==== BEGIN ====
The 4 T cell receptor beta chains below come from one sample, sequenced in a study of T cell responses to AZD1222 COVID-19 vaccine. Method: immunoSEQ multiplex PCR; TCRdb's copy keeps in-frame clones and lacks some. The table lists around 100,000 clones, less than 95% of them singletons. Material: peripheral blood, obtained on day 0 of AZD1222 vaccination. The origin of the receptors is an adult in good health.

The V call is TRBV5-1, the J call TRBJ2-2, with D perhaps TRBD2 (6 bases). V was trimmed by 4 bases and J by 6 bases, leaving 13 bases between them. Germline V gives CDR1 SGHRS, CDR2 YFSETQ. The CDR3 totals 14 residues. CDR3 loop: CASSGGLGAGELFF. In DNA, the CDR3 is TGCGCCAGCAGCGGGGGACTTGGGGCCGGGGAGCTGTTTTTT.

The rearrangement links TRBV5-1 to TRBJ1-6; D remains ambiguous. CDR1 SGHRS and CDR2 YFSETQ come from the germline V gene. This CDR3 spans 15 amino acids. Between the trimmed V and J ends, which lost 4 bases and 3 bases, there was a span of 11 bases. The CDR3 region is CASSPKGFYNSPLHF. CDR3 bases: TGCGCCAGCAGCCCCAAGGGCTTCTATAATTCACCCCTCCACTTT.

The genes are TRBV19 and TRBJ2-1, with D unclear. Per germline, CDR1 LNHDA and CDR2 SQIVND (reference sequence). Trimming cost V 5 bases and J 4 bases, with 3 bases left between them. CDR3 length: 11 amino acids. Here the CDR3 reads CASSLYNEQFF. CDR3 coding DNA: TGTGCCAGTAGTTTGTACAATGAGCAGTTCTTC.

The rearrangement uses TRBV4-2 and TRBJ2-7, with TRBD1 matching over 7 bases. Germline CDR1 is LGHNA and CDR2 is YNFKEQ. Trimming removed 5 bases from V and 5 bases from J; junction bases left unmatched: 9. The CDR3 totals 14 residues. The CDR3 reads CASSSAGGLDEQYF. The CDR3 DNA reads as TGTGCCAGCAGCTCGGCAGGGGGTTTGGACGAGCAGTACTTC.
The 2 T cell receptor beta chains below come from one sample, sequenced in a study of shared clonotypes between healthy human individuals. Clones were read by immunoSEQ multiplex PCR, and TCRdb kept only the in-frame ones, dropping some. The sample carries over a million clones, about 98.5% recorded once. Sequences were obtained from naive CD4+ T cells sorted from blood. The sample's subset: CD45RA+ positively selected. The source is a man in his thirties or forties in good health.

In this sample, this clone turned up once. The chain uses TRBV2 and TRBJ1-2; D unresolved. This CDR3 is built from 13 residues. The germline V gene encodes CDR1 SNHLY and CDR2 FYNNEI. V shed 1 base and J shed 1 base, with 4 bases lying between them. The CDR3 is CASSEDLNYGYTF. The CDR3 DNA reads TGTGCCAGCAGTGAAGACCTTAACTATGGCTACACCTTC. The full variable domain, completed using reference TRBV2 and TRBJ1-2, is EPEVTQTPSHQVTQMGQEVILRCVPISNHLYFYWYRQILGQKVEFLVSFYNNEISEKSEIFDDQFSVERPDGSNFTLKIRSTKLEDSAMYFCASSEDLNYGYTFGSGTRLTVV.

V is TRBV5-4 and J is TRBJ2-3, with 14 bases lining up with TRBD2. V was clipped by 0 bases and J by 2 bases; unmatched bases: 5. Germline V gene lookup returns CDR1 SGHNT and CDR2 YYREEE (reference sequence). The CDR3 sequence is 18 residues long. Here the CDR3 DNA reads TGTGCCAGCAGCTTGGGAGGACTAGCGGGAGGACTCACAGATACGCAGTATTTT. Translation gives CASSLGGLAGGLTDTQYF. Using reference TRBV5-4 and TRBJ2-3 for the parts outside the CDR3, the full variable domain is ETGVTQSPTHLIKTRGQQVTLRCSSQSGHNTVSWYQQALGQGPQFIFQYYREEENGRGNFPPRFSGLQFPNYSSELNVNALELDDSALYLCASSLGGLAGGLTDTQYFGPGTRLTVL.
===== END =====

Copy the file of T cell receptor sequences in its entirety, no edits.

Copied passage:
The 4 T cell receptor beta chains below come from one sample, sequenced in a study of T cell responses to AZD1222 COVID-19 vaccine. Method: immunoSEQ multiplex PCR; TCRdb's copy keeps in-frame clones and lacks some. The table lists around 100,000 clones, less than 95% of them singletons. Material: peripheral blood, obtained on day 0 of AZD1222 vaccination. The origin of the receptors is an adult in good health.

The V call is TRBV5-1, the J call TRBJ2-2, with D perhaps TRBD2 (6 bases). V was trimmed by 4 bases and J by 6 bases, leaving 13 bases between them. Germline V gives CDR1 SGHRS, CDR2 YFSETQ. The CDR3 totals 14 residues. CDR3 loop: CASSGGLGAGELFF. In DNA, the CDR3 is TGCGCCAGCAGCGGGGGACTTGGGGCCGGGGAGCTGTTTTTT.

The rearrangement links TRBV5-1 to TRBJ1-6; D remains ambiguous. CDR1 SGHRS and CDR2 YFSETQ come from the germline V gene. This CDR3 spans 15 amino acids. Between the trimmed V and J ends, which lost 4 bases and 3 bases, there was a span of 11 bases. The CDR3 region is CASSPKGFYNSPLHF. CDR3 bases: TGCGCCAGCAGCCCCAAGGGCTTCTATAATTCACCCCTCCACTTT.

The genes are TRBV19 and TRBJ2-1, with D unclear. Per germline, CDR1 LNHDA and CDR2 SQIVND (reference sequence). Trimming cost V 5 bases and J 4 bases, with 3 bases left between them. CDR3 length: 11 amino acids. Here the CDR3 reads CASSLYNEQFF. CDR3 coding DNA: TGTGCCAGTAGTTTGTACAATGAGCAGTTCTTC.

The rearrangement uses TRBV4-2 and TRBJ2-7, with TRBD1 matching over 7 bases. Germline CDR1 is LGHNA and CDR2 is YNFKEQ. Trimming removed 5 bases from V and 5 bases from J; junction bases left unmatched: 9. The CDR3 totals 14 residues. The CDR3 reads CASSSAGGLDEQYF. The CDR3 DNA reads as TGTGCCAGCAGCTCGGCAGGGGGTTTGGACGAGCAGTACTTC.
The 2 T cell receptor beta chains below come from one sample, sequenced in a study of shared clonotypes between healthy human individuals. Clones were read by immunoSEQ multiplex PCR, and TCRdb kept only the in-frame ones, dropping some. The sample carries over a million clones, about 98.5% recorded once. Sequences were obtained from naive CD4+ T cells sorted from blood. The sample's subset: CD45RA+ positively selected. The source is a man in his thirties or forties in good health.

In this sample, this clone turned up once. The chain uses TRBV2 and TRBJ1-2; D unresolved. This CDR3 is built from 13 residues. The germline V gene encodes CDR1 SNHLY and CDR2 FYNNEI. V shed 1 base and J shed 1 base, with 4 bases lying between them. The CDR3 is CASSEDLNYGYTF. The CDR3 DNA reads TGTGCCAGCAGTGAAGACCTTAACTATGGCTACACCTTC. The full variable domain, completed using reference TRBV2 and TRBJ1-2, is EPEVTQTPSHQVTQMGQEVILRCVPISNHLYFYWYRQILGQKVEFLVSFYNNEISEKSEIFDDQFSVERPDGSNFTLKIRSTKLEDSAMYFCASSEDLNYGYTFGSGTRLTVV.

V is TRBV5-4 and J is TRBJ2-3, with 14 bases lining up with TRBD2. V was clipped by 0 bases and J by 2 bases; unmatched bases: 5. Germline V gene lookup returns CDR1 SGHNT and CDR2 YYREEE (reference sequence). The CDR3 sequence is 18 residues long. Here the CDR3 DNA reads TGTGCCAGCAGCTTGGGAGGACTAGCGGGAGGACTCACAGATACGCAGTATTTT. Translation gives CASSLGGLAGGLTDTQYF. Using reference TRBV5-4 and TRBJ2-3 for the parts outside the CDR3, the full variable domain is ETGVTQSPTHLIKTRGQQVTLRCSSQSGHNTVSWYQQALGQGPQFIFQYYREEENGRGNFPPRFSGLQFPNYSSELNVNALELDDSALYLCASSLGGLAGGLTDTQYFGPGTRLTVL.